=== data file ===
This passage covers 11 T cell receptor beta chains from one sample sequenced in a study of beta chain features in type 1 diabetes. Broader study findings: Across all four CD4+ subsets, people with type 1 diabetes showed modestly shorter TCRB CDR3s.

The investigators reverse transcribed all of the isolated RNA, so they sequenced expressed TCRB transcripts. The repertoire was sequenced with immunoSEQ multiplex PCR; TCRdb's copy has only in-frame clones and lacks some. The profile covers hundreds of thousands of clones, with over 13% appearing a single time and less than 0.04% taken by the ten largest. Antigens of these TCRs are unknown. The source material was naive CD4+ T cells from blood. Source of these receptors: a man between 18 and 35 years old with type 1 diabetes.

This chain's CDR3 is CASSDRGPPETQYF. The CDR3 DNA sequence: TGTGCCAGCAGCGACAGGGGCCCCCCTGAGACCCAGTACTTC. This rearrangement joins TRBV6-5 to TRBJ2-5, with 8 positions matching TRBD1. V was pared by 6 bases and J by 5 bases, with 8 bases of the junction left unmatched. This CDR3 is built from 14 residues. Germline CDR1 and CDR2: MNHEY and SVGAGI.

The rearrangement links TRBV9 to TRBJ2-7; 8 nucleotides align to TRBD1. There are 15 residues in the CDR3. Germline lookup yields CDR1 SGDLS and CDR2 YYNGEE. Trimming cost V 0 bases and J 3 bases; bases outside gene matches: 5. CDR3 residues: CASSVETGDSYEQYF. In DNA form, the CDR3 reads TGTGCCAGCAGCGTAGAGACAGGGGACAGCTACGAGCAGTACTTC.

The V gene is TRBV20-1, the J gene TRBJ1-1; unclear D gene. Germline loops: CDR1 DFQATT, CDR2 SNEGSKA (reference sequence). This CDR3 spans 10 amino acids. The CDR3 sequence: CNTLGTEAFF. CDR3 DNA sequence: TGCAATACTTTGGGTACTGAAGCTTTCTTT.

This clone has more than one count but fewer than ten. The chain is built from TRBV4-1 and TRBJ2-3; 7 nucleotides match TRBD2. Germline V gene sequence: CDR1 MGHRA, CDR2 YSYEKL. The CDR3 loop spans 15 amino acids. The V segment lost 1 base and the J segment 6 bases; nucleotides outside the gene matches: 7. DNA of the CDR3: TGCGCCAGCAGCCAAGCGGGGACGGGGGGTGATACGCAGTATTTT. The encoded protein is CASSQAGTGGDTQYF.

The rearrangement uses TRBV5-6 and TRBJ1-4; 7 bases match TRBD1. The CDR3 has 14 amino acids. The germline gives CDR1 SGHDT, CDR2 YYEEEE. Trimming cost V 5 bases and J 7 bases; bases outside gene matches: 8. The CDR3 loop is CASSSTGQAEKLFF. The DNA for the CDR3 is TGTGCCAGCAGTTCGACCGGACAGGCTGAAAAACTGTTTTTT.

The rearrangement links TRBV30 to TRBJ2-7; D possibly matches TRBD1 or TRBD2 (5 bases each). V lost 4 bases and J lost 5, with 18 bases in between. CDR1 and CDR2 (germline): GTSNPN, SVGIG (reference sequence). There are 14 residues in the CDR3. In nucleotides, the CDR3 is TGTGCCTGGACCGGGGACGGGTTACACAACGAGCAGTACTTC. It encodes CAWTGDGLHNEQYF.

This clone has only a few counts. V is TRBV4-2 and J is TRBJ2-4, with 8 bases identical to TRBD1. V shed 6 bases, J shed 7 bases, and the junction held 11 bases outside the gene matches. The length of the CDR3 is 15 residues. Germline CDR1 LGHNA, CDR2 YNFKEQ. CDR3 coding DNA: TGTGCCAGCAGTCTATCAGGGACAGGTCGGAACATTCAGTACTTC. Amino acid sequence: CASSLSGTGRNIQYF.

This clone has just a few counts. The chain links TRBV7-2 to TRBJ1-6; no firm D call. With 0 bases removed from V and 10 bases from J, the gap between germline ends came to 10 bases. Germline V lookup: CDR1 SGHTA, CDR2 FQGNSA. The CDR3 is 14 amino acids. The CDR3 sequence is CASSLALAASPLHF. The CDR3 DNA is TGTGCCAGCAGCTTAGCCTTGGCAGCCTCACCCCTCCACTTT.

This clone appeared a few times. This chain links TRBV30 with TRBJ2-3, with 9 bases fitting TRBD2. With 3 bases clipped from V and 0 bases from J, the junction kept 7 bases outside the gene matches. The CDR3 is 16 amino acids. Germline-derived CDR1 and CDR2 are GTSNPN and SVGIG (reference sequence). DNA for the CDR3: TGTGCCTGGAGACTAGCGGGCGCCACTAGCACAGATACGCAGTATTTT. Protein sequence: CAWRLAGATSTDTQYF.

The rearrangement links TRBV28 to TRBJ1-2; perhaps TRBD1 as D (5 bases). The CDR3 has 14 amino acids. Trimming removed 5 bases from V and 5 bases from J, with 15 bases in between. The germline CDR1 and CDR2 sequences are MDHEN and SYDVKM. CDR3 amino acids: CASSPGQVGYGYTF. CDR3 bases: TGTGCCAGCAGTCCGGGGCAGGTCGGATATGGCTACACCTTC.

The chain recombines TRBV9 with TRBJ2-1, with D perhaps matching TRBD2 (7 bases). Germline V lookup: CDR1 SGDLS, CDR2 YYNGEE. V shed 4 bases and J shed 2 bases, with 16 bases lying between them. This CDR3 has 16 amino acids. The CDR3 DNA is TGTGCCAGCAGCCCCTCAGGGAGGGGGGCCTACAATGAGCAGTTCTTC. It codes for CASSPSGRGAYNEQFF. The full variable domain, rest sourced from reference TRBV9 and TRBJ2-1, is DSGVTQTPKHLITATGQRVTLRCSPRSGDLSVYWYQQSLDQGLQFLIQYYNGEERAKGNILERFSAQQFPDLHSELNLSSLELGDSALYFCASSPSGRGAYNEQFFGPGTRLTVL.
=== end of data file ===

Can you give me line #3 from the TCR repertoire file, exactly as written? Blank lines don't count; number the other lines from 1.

This chain's CDR3 is CASSDRGPPETQYF. The CDR3 DNA sequence: TGTGCCAGCAGCGACAGGGGCCCCCCTGAGACCCAGTACTTC. This rearrangement joins TRBV6-5 to TRBJ2-5, with 8 positions matching TRBD1. V was pared by 6 bases and J by 5 bases, with 8 bases of the junction left unmatched. This CDR3 is built from 14 residues. Germline CDR1 and CDR2: MNHEY and SVGAGI.